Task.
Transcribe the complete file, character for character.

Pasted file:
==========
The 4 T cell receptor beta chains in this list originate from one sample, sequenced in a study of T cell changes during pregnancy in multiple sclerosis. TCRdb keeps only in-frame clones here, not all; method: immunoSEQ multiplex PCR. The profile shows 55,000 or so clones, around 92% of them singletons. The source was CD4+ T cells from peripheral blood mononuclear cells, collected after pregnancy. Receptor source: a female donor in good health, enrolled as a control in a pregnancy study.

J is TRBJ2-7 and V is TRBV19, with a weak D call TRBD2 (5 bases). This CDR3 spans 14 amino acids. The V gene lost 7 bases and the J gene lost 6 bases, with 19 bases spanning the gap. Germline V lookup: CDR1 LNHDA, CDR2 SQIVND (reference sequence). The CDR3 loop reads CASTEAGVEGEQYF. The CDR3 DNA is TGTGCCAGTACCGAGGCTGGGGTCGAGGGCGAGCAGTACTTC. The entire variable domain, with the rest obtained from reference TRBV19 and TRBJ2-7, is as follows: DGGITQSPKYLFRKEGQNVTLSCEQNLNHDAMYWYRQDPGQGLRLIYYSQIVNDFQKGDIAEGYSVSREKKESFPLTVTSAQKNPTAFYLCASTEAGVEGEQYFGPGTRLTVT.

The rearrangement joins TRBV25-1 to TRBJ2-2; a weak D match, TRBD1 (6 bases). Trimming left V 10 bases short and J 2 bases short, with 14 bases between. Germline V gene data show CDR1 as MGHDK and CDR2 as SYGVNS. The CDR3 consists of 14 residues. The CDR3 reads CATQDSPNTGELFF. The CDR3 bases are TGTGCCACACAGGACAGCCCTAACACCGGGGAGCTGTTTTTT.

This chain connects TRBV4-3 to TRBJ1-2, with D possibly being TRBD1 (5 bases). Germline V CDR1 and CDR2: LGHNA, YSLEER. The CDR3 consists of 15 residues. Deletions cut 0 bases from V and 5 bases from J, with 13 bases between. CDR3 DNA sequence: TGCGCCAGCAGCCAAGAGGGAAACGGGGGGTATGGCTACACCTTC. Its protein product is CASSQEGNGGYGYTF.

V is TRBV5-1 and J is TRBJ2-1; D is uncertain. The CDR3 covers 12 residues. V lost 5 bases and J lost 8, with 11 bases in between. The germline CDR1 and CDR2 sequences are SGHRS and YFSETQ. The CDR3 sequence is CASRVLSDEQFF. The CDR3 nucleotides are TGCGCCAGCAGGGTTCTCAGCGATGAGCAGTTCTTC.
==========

The 4 T cell receptor beta chains in this list originate from one sample, sequenced in a study of T cell changes during pregnancy in multiple sclerosis. TCRdb keeps only in-frame clones here, not all; method: immunoSEQ multiplex PCR. The profile shows 55,000 or so clones, around 92% of them singletons. The source was CD4+ T cells from peripheral blood mononuclear cells, collected after pregnancy. Receptor source: a female donor in good health, enrolled as a control in a pregnancy study.

J is TRBJ2-7 and V is TRBV19, with a weak D call TRBD2 (5 bases). This CDR3 spans 14 amino acids. The V gene lost 7 bases and the J gene lost 6 bases, with 19 bases spanning the gap. Germline V lookup: CDR1 LNHDA, CDR2 SQIVND (reference sequence). The CDR3 loop reads CASTEAGVEGEQYF. The CDR3 DNA is TGTGCCAGTACCGAGGCTGGGGTCGAGGGCGAGCAGTACTTC. The entire variable domain, with the rest obtained from reference TRBV19 and TRBJ2-7, is as follows: DGGITQSPKYLFRKEGQNVTLSCEQNLNHDAMYWYRQDPGQGLRLIYYSQIVNDFQKGDIAEGYSVSREKKESFPLTVTSAQKNPTAFYLCASTEAGVEGEQYFGPGTRLTVT.

The rearrangement joins TRBV25-1 to TRBJ2-2; a weak D match, TRBD1 (6 bases). Trimming left V 10 bases short and J 2 bases short, with 14 bases between. Germline V gene data show CDR1 as MGHDK and CDR2 as SYGVNS. The CDR3 consists of 14 residues. The CDR3 reads CATQDSPNTGELFF. The CDR3 bases are TGTGCCACACAGGACAGCCCTAACACCGGGGAGCTGTTTTTT.

This chain connects TRBV4-3 to TRBJ1-2, with D possibly being TRBD1 (5 bases). Germline V CDR1 and CDR2: LGHNA, YSLEER. The CDR3 consists of 15 residues. Deletions cut 0 bases from V and 5 bases from J, with 13 bases between. CDR3 DNA sequence: TGCGCCAGCAGCCAAGAGGGAAACGGGGGGTATGGCTACACCTTC. Its protein product is CASSQEGNGGYGYTF.

V is TRBV5-1 and J is TRBJ2-1; D is uncertain. The CDR3 covers 12 residues. V lost 5 bases and J lost 8, with 11 bases in between. The germline CDR1 and CDR2 sequences are SGHRS and YFSETQ. The CDR3 sequence is CASRVLSDEQFF. The CDR3 nucleotides are TGCGCCAGCAGGGTTCTCAGCGATGAGCAGTTCTTC.